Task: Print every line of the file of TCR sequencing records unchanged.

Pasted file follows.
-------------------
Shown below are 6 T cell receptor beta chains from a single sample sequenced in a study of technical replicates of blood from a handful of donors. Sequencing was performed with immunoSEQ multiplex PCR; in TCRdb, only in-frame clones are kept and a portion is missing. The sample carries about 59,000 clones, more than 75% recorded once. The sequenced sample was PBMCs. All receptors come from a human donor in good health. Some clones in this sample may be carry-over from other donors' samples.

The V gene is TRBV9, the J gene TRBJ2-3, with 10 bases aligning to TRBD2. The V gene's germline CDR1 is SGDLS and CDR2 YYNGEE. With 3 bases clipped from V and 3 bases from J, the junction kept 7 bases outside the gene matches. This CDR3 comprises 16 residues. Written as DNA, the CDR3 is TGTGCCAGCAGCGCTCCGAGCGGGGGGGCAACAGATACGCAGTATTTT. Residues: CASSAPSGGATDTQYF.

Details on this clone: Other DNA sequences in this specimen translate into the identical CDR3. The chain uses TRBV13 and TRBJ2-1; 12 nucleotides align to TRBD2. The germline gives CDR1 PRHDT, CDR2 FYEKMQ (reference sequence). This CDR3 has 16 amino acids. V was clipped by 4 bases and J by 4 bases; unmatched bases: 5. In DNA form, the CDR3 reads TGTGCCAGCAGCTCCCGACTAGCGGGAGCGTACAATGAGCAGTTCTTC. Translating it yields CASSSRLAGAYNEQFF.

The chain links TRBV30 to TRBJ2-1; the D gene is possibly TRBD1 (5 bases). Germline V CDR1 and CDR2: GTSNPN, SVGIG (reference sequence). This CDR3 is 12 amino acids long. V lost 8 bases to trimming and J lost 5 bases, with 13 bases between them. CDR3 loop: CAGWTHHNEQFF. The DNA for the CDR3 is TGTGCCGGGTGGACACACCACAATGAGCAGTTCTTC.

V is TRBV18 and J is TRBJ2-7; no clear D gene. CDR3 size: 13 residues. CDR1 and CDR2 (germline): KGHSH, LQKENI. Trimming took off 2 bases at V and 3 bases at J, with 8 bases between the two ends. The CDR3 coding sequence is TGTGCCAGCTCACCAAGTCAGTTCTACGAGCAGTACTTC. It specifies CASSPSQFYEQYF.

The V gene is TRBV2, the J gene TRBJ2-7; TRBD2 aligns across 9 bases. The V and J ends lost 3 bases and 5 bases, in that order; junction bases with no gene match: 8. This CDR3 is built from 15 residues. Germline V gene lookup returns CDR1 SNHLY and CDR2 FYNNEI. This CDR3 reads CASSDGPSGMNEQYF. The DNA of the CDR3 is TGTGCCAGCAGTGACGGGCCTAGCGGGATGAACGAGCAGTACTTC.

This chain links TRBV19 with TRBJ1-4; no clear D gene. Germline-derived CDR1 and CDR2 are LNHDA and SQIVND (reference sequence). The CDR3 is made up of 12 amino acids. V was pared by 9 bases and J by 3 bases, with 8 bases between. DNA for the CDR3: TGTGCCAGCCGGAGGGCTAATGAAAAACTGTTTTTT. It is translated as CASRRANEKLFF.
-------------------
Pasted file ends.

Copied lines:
Shown below are 6 T cell receptor beta chains from a single sample sequenced in a study of technical replicates of blood from a handful of donors. Sequencing was performed with immunoSEQ multiplex PCR; in TCRdb, only in-frame clones are kept and a portion is missing. The sample carries about 59,000 clones, more than 75% recorded once. The sequenced sample was PBMCs. All receptors come from a human donor in good health. Some clones in this sample may be carry-over from other donors' samples.

The V gene is TRBV9, the J gene TRBJ2-3, with 10 bases aligning to TRBD2. The V gene's germline CDR1 is SGDLS and CDR2 YYNGEE. With 3 bases clipped from V and 3 bases from J, the junction kept 7 bases outside the gene matches. This CDR3 comprises 16 residues. Written as DNA, the CDR3 is TGTGCCAGCAGCGCTCCGAGCGGGGGGGCAACAGATACGCAGTATTTT. Residues: CASSAPSGGATDTQYF.

Details on this clone: Other DNA sequences in this specimen translate into the identical CDR3. The chain uses TRBV13 and TRBJ2-1; 12 nucleotides align to TRBD2. The germline gives CDR1 PRHDT, CDR2 FYEKMQ (reference sequence). This CDR3 has 16 amino acids. V was clipped by 4 bases and J by 4 bases; unmatched bases: 5. In DNA form, the CDR3 reads TGTGCCAGCAGCTCCCGACTAGCGGGAGCGTACAATGAGCAGTTCTTC. Translating it yields CASSSRLAGAYNEQFF.

The chain links TRBV30 to TRBJ2-1; the D gene is possibly TRBD1 (5 bases). Germline V CDR1 and CDR2: GTSNPN, SVGIG (reference sequence). This CDR3 is 12 amino acids long. V lost 8 bases to trimming and J lost 5 bases, with 13 bases between them. CDR3 loop: CAGWTHHNEQFF. The DNA for the CDR3 is TGTGCCGGGTGGACACACCACAATGAGCAGTTCTTC.

V is TRBV18 and J is TRBJ2-7; no clear D gene. CDR3 size: 13 residues. CDR1 and CDR2 (germline): KGHSH, LQKENI. Trimming took off 2 bases at V and 3 bases at J, with 8 bases between the two ends. The CDR3 coding sequence is TGTGCCAGCTCACCAAGTCAGTTCTACGAGCAGTACTTC. It specifies CASSPSQFYEQYF.

The V gene is TRBV2, the J gene TRBJ2-7; TRBD2 aligns across 9 bases. The V and J ends lost 3 bases and 5 bases, in that order; junction bases with no gene match: 8. This CDR3 is built from 15 residues. Germline V gene lookup returns CDR1 SNHLY and CDR2 FYNNEI. This CDR3 reads CASSDGPSGMNEQYF. The DNA of the CDR3 is TGTGCCAGCAGTGACGGGCCTAGCGGGATGAACGAGCAGTACTTC.

This chain links TRBV19 with TRBJ1-4; no clear D gene. Germline-derived CDR1 and CDR2 are LNHDA and SQIVND (reference sequence). The CDR3 is made up of 12 amino acids. V was pared by 9 bases and J by 3 bases, with 8 bases between. DNA for the CDR3: TGTGCCAGCCGGAGGGCTAATGAAAAACTGTTTTTT. It is translated as CASRRANEKLFF.